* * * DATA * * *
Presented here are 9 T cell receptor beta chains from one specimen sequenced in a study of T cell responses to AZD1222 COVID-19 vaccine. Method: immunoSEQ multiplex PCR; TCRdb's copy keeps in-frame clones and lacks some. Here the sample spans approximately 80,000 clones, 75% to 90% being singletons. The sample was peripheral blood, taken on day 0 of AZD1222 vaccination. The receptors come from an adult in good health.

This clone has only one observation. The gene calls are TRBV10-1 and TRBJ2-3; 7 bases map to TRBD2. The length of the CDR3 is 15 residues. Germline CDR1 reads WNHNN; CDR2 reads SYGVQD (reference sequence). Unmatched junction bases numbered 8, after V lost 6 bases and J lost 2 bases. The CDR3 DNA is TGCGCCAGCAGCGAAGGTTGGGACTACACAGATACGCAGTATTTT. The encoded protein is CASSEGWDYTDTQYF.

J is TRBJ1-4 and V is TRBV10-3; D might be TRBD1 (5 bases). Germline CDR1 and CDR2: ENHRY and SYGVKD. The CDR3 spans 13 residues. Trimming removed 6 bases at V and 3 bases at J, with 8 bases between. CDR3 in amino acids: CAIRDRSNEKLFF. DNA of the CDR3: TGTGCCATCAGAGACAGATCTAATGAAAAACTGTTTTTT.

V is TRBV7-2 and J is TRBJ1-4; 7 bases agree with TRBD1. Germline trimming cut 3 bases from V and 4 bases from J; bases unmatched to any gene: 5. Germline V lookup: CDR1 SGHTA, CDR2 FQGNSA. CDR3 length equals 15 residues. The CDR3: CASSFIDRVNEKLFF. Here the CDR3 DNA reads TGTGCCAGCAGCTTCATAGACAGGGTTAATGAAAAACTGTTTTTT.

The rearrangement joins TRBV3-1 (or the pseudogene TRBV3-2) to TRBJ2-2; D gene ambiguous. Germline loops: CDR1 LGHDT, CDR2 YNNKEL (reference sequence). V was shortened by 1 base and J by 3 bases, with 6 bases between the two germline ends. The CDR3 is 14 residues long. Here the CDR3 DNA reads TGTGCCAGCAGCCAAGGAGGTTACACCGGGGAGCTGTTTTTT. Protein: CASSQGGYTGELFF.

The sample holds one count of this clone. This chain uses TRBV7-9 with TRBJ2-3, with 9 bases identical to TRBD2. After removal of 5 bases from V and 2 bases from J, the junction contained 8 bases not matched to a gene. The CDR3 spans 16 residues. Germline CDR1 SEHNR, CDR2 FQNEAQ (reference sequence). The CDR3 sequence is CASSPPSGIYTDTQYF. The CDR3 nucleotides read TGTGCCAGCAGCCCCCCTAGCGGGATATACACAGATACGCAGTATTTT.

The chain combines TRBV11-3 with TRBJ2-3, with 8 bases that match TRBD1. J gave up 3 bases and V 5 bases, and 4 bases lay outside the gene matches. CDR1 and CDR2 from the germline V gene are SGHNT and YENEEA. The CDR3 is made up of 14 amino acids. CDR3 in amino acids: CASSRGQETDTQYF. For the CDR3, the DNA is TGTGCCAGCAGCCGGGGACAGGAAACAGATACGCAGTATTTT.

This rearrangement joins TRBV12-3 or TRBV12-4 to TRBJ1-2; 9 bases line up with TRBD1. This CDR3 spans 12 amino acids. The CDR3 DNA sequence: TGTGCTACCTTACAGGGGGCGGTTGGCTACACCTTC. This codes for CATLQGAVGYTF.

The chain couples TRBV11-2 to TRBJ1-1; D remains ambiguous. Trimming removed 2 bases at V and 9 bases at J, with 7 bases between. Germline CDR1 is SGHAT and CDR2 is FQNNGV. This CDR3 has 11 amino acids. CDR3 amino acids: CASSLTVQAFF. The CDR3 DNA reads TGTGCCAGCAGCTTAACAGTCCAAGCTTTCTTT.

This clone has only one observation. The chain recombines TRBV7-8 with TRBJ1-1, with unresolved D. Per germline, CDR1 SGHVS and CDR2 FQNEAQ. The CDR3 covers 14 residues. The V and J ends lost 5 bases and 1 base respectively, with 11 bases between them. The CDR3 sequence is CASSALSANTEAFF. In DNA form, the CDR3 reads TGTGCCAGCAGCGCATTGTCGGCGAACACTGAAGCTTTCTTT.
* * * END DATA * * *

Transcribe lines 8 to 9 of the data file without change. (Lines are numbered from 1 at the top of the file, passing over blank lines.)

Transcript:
This rearrangement joins TRBV12-3 or TRBV12-4 to TRBJ1-2; 9 bases line up with TRBD1. This CDR3 spans 12 amino acids. The CDR3 DNA sequence: TGTGCTACCTTACAGGGGGCGGTTGGCTACACCTTC. This codes for CATLQGAVGYTF.

The chain couples TRBV11-2 to TRBJ1-1; D remains ambiguous. Trimming removed 2 bases at V and 9 bases at J, with 7 bases between. Germline CDR1 is SGHAT and CDR2 is FQNNGV. This CDR3 has 11 amino acids. CDR3 amino acids: CASSLTVQAFF. The CDR3 DNA reads TGTGCCAGCAGCTTAACAGTCCAAGCTTTCTTT.